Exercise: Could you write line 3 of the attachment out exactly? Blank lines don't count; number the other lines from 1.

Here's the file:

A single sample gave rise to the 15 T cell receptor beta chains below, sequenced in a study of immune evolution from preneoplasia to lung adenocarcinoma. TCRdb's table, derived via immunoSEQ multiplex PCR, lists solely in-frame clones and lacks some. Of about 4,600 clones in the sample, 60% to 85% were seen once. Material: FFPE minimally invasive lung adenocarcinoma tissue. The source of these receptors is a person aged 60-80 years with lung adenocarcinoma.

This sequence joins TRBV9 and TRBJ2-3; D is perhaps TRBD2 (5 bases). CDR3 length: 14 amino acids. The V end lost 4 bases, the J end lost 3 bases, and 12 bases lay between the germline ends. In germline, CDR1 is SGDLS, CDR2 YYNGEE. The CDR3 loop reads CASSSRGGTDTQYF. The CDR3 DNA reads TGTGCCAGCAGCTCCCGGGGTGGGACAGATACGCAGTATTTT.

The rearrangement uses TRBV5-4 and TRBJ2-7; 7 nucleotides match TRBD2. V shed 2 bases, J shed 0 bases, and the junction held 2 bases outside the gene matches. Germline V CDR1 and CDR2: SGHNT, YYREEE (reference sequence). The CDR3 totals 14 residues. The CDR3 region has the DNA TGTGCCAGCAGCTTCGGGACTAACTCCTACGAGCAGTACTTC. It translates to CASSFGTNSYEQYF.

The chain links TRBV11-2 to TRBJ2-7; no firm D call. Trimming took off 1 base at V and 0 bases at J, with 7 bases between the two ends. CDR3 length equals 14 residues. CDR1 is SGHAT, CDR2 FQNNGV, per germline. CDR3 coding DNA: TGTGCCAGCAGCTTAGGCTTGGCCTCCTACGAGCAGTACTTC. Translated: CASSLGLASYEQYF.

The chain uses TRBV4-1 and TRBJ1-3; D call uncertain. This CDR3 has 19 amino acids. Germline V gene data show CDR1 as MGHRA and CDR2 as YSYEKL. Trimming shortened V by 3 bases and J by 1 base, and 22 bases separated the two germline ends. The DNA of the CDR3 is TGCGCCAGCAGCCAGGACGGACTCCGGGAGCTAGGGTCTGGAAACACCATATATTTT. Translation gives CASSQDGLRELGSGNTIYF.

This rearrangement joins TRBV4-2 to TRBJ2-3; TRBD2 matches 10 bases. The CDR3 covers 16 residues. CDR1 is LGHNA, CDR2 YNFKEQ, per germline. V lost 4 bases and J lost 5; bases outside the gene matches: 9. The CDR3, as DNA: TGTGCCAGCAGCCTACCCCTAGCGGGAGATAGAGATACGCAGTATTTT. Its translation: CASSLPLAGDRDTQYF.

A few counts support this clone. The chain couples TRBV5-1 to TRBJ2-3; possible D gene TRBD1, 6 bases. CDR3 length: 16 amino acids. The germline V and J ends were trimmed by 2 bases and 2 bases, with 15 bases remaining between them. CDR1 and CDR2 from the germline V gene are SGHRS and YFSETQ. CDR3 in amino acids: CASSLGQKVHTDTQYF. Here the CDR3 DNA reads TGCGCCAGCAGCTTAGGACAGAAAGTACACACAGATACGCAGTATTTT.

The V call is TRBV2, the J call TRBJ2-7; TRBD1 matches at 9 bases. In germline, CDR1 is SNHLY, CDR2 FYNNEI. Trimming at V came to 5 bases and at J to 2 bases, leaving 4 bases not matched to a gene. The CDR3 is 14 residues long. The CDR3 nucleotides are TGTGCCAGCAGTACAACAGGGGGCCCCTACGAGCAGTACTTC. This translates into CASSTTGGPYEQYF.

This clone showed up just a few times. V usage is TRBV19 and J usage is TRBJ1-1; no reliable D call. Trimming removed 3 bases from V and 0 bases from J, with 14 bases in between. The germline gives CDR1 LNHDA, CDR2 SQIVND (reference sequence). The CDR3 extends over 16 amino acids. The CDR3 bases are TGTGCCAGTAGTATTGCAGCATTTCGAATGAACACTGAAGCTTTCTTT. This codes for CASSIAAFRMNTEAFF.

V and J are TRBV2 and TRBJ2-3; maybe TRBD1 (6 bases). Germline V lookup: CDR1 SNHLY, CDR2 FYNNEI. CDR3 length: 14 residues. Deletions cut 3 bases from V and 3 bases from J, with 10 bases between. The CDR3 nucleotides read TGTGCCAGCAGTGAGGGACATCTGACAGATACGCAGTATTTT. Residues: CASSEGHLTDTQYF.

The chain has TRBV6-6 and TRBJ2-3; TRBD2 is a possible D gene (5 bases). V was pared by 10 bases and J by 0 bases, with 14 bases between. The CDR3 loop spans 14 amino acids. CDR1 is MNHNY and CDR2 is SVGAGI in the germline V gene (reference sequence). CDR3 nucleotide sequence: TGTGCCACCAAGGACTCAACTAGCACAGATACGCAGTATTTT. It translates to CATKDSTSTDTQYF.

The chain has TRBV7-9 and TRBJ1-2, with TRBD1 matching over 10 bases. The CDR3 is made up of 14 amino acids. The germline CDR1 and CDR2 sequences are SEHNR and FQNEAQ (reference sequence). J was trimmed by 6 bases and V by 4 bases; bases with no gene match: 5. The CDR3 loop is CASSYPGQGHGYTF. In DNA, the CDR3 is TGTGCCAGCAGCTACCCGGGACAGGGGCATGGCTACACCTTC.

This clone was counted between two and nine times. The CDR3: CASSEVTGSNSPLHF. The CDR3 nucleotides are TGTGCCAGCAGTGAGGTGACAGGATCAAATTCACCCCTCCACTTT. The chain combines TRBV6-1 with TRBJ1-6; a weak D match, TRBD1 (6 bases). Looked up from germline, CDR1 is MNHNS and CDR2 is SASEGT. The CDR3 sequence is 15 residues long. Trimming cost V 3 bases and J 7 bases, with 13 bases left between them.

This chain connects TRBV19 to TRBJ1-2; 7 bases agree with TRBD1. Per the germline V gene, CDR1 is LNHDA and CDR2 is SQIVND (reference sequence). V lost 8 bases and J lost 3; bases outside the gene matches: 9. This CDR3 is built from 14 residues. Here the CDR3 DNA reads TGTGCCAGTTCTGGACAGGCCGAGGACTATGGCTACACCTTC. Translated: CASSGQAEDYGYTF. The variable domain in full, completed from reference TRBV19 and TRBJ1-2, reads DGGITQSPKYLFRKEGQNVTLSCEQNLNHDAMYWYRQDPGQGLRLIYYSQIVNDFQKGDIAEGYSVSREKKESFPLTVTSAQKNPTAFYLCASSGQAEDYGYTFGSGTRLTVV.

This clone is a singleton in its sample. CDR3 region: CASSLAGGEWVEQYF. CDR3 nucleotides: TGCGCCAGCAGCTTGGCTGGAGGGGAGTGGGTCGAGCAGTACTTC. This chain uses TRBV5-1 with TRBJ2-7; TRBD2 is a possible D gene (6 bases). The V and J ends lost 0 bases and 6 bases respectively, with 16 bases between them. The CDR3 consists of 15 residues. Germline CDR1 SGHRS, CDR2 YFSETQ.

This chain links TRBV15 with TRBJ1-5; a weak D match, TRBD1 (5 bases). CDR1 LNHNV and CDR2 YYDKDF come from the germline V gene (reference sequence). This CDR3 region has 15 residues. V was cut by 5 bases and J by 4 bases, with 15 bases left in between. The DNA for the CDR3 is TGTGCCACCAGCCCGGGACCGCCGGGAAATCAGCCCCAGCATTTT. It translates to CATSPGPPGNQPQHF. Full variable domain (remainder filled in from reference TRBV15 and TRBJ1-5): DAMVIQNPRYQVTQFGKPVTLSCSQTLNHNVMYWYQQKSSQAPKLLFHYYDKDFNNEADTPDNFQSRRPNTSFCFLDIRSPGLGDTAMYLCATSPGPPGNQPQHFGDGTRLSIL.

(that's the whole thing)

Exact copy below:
The rearrangement uses TRBV5-4 and TRBJ2-7; 7 nucleotides match TRBD2. V shed 2 bases, J shed 0 bases, and the junction held 2 bases outside the gene matches. Germline V CDR1 and CDR2: SGHNT, YYREEE (reference sequence). The CDR3 totals 14 residues. The CDR3 region has the DNA TGTGCCAGCAGCTTCGGGACTAACTCCTACGAGCAGTACTTC. It translates to CASSFGTNSYEQYF.